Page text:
Bourbon GBS (Gingerbread Stout)
Around this time of year, when the Christmas decorations return from their boxed, basement hibernation and carols play and the kids excitedly create their wishlists, I’m reminded of a passage of F. Scott Fitzgerald’s The Great Gatsby:
“... but the thrilling, returning trains of my youth and the street lamps and the sleigh bells in the frosty dark and the shadows of the holly wreaths thrown by lighted windows on the snow. I am a part of that.”
A wistful Nick Carraway, the narrator, provides these lines after a somber conversation with Mr. Gatz, the father of the now-deceased title character. The section has always moved me and reminds me of my own experiences around the holidays: A season filled with familiar faces; of the embrace of warmth when entering, after a walk through crunchy snow and an below-freezing sure temperatures, the home of a loved one; Of being aware, through the lens of a frost-coated window pane, of the blessings of life.
The passage is one I read annually, a four-paragraph aside that is likely dismissed and overlooked in most high school English classes. It reminds me of those years in the past and reinforces what I want going forward with my own family: To fill a season that they’ll remember well and pass along to future generations.
It’s not a unique tradition to unpack the decorations while Michael Bublé and Bing Crosby-heavy playlists fill the air. Nor is the ceremonial beer that kicks off the holiday season, that bigger, darker option. We often look for the perfect moment to drink a special beer, not realizing that the beer itself can be the occasion. Grabbing this year's Hardywood Bourbon Barrel Gingerbread Stout out of a short slumber was the best of both ideals.
GBS, for short, is one of the more celebrated beers in Virginia’s Hardywood Park Craft Brewery’s lineup. It’s highly-rated, it generates a specific sort of buzz around the craft beer circles, and has a wide variety of variants. There’s the straight-up version, but there’s also barrel-aged offerings from rum to apple brandy. We opted to crack a bourbon barrel-aged GBS as the holiday season turned from gluttony and thanks to, well, even more gluttony and thanks. Christmas, gingerbread, stouts? They all go together.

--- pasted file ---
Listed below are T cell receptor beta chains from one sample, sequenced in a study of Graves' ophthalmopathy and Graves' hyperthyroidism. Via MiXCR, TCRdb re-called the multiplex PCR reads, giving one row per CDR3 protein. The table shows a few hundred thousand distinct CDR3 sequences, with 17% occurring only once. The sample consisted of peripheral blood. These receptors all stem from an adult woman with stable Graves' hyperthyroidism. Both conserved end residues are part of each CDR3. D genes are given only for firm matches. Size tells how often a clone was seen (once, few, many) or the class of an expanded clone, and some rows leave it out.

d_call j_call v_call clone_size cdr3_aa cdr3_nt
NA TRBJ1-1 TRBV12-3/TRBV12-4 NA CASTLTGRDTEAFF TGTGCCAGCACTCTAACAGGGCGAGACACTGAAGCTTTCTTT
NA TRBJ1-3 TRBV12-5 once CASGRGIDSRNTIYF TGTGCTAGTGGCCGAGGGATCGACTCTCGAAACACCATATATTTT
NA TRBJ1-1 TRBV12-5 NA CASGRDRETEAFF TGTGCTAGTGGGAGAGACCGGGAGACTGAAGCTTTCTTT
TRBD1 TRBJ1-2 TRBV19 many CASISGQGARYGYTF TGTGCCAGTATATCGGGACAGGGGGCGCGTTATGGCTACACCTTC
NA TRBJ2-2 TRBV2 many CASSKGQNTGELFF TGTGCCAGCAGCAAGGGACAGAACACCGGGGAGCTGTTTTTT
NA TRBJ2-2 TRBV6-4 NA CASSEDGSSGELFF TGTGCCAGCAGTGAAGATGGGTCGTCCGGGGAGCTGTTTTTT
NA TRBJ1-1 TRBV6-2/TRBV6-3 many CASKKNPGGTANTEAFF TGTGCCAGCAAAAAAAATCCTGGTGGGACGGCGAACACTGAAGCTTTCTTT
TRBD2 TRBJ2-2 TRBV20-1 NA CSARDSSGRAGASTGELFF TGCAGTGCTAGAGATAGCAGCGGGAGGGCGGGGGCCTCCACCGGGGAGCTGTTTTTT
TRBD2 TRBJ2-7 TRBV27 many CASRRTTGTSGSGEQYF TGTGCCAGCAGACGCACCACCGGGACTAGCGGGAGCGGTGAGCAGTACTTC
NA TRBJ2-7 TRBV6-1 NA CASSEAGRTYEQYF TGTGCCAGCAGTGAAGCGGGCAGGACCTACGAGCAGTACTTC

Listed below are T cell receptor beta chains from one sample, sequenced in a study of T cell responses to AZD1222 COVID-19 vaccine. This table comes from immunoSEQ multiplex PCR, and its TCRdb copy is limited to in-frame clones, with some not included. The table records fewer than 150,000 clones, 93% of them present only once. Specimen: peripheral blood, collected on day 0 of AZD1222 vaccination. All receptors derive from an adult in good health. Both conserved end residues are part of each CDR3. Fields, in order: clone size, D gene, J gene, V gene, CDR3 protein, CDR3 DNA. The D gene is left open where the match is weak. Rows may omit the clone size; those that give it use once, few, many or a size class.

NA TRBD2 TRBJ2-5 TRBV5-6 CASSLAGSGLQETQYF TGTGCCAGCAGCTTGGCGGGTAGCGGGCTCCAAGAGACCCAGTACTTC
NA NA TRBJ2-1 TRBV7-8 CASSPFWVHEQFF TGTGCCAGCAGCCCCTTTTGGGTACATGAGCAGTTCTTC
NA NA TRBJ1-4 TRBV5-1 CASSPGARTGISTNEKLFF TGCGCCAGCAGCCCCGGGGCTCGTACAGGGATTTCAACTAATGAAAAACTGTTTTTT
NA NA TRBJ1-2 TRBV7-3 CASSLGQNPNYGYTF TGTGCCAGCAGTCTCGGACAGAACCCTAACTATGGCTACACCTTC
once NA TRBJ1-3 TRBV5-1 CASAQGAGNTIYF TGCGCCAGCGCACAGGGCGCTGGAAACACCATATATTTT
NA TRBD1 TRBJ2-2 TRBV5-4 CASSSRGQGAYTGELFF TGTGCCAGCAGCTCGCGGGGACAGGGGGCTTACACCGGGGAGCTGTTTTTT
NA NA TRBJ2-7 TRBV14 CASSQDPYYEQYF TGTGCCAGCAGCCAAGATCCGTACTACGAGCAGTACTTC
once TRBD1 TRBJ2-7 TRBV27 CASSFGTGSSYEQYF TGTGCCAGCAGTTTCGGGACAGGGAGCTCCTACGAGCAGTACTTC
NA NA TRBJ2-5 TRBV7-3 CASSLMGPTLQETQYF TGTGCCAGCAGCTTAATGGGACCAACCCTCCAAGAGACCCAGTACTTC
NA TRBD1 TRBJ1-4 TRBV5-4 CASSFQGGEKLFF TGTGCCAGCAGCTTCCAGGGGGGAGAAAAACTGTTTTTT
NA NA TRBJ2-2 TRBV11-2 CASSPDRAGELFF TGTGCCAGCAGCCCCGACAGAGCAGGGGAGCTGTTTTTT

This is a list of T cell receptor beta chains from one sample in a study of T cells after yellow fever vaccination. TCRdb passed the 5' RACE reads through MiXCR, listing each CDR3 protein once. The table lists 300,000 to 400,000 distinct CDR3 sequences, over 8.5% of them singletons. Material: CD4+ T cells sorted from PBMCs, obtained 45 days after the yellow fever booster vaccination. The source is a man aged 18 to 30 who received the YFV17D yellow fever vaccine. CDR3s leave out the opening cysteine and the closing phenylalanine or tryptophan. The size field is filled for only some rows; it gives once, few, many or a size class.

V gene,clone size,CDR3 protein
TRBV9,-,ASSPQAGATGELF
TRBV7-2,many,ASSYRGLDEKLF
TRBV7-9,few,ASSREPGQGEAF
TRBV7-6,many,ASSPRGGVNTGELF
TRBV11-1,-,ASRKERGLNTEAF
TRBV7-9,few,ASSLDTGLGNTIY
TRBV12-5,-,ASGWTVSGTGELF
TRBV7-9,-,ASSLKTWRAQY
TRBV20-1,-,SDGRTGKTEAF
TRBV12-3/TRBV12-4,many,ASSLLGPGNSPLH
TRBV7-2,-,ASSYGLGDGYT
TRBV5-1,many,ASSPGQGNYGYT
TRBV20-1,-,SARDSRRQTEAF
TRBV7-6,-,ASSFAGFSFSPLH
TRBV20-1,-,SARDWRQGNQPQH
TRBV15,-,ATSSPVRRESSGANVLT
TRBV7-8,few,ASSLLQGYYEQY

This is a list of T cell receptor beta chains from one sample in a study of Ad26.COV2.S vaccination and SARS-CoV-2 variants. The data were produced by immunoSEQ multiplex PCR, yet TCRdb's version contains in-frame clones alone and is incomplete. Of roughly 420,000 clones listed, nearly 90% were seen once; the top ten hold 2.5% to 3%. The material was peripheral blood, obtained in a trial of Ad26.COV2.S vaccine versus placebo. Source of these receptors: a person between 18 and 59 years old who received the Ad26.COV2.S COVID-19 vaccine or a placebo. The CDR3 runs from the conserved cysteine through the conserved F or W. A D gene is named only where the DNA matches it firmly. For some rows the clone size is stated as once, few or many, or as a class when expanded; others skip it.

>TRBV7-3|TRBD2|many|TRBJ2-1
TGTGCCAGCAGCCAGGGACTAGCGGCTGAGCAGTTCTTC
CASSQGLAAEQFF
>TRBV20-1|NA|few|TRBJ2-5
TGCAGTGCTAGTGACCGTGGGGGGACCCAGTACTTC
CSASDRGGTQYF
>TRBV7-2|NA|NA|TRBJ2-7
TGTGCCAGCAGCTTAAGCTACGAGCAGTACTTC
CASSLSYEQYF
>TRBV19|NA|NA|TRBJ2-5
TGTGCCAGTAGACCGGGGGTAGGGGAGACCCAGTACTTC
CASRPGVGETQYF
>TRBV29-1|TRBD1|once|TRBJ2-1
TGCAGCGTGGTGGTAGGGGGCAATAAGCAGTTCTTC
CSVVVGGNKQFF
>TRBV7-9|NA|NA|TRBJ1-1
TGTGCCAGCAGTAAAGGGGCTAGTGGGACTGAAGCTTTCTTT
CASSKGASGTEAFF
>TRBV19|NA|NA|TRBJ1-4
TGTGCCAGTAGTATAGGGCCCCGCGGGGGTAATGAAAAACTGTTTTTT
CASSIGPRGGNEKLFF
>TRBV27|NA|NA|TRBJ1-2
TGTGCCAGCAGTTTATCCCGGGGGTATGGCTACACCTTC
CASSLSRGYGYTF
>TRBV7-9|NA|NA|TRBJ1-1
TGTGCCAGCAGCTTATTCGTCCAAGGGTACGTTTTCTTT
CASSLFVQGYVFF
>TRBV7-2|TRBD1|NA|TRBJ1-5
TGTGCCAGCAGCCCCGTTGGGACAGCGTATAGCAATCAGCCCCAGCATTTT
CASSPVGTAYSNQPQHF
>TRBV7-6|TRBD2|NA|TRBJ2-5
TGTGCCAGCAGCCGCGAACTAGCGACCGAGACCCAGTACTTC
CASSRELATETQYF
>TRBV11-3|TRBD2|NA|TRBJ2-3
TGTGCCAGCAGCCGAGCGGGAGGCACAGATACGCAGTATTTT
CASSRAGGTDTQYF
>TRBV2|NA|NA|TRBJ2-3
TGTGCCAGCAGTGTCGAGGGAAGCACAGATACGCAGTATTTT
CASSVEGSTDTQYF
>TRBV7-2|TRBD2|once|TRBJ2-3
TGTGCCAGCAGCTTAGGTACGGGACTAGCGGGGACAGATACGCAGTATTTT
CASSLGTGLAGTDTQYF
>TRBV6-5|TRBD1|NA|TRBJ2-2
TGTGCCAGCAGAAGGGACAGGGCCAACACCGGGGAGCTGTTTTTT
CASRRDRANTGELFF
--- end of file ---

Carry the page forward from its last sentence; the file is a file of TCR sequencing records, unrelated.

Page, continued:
This beer is big on the notes of ginger and honey sweetness, very much like a well-made gingerbread cookie.”
Bourbon barrel-aged beer excites me because it seems like each brewery with an option of that variety varies in skill. Maybe it’s the preference of the brewer who likes a beer with a more dominant flavor of booze; Maybe the brewer likes a more subtle bourbon burn; Or, perhaps (and we’ve all experienced this), the brewer doesn’t know what the hell he or she is doing and it’s a bad beer they hoped to salvage through charred oak.
This beer pours an ink-black with a sandy brown head, full of light foam. At 10.2% alcohol by volume, it’s more of a bigger sweet or milk stout than an imperial stout. It’s more defined by its sweetness than its big, roasted bitter notes.
On the nose, the bourbon characteristics are there, but they’re more subdued than prevalent. It’s sugary with a slight oakiness. The body is lighter than an higher ABV beer would suggest. This beer is big on the notes of ginger and honey sweetness, very much like a well-made gingerbread cookie. The only bourbon notes – the oak, vanilla – are slight, and give an accent to a really easy finish. There’s zero alcohol burn. This is a spectacular beer.
The best traditions persist naturally, gratefully continued without being forced. If there’s a way to keep BBGBS as part of my annual Christmas season kickoff, I’m all ears.